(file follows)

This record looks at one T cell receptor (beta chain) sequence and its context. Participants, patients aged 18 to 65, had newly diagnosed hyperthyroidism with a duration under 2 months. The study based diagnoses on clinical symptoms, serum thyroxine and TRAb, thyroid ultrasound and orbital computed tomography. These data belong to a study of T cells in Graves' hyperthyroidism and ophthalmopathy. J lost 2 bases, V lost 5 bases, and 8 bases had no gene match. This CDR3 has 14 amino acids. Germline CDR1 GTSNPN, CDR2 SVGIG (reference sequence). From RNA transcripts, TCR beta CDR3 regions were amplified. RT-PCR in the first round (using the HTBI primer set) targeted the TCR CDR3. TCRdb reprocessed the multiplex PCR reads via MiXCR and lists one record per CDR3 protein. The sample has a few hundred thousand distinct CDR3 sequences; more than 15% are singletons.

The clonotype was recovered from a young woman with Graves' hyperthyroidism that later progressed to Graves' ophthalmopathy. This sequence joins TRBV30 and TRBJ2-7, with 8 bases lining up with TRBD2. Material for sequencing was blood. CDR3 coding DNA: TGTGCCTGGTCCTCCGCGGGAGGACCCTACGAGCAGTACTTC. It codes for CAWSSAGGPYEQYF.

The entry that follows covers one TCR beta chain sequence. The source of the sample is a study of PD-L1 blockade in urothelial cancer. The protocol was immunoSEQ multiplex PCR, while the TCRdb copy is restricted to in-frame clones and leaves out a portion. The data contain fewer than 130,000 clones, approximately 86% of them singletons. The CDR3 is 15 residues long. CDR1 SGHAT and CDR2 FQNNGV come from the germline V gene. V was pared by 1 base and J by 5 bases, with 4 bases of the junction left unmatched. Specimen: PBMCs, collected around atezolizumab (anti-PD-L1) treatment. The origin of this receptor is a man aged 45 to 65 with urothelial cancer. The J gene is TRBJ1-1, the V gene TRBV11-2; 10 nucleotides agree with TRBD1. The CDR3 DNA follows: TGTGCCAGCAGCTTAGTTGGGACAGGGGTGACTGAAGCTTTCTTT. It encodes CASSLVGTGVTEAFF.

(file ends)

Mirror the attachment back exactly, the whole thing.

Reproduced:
This record looks at one T cell receptor (beta chain) sequence and its context. Participants, patients aged 18 to 65, had newly diagnosed hyperthyroidism with a duration under 2 months. The study based diagnoses on clinical symptoms, serum thyroxine and TRAb, thyroid ultrasound and orbital computed tomography. These data belong to a study of T cells in Graves' hyperthyroidism and ophthalmopathy. J lost 2 bases, V lost 5 bases, and 8 bases had no gene match. This CDR3 has 14 amino acids. Germline CDR1 GTSNPN, CDR2 SVGIG (reference sequence). From RNA transcripts, TCR beta CDR3 regions were amplified. RT-PCR in the first round (using the HTBI primer set) targeted the TCR CDR3. TCRdb reprocessed the multiplex PCR reads via MiXCR and lists one record per CDR3 protein. The sample has a few hundred thousand distinct CDR3 sequences; more than 15% are singletons.

The clonotype was recovered from a young woman with Graves' hyperthyroidism that later progressed to Graves' ophthalmopathy. This sequence joins TRBV30 and TRBJ2-7, with 8 bases lining up with TRBD2. Material for sequencing was blood. CDR3 coding DNA: TGTGCCTGGTCCTCCGCGGGAGGACCCTACGAGCAGTACTTC. It codes for CAWSSAGGPYEQYF.

The entry that follows covers one TCR beta chain sequence. The source of the sample is a study of PD-L1 blockade in urothelial cancer. The protocol was immunoSEQ multiplex PCR, while the TCRdb copy is restricted to in-frame clones and leaves out a portion. The data contain fewer than 130,000 clones, approximately 86% of them singletons. The CDR3 is 15 residues long. CDR1 SGHAT and CDR2 FQNNGV come from the germline V gene. V was pared by 1 base and J by 5 bases, with 4 bases of the junction left unmatched. Specimen: PBMCs, collected around atezolizumab (anti-PD-L1) treatment. The origin of this receptor is a man aged 45 to 65 with urothelial cancer. The J gene is TRBJ1-1, the V gene TRBV11-2; 10 nucleotides agree with TRBD1. The CDR3 DNA follows: TGTGCCAGCAGCTTAGTTGGGACAGGGGTGACTGAAGCTTTCTTT. It encodes CASSLVGTGVTEAFF.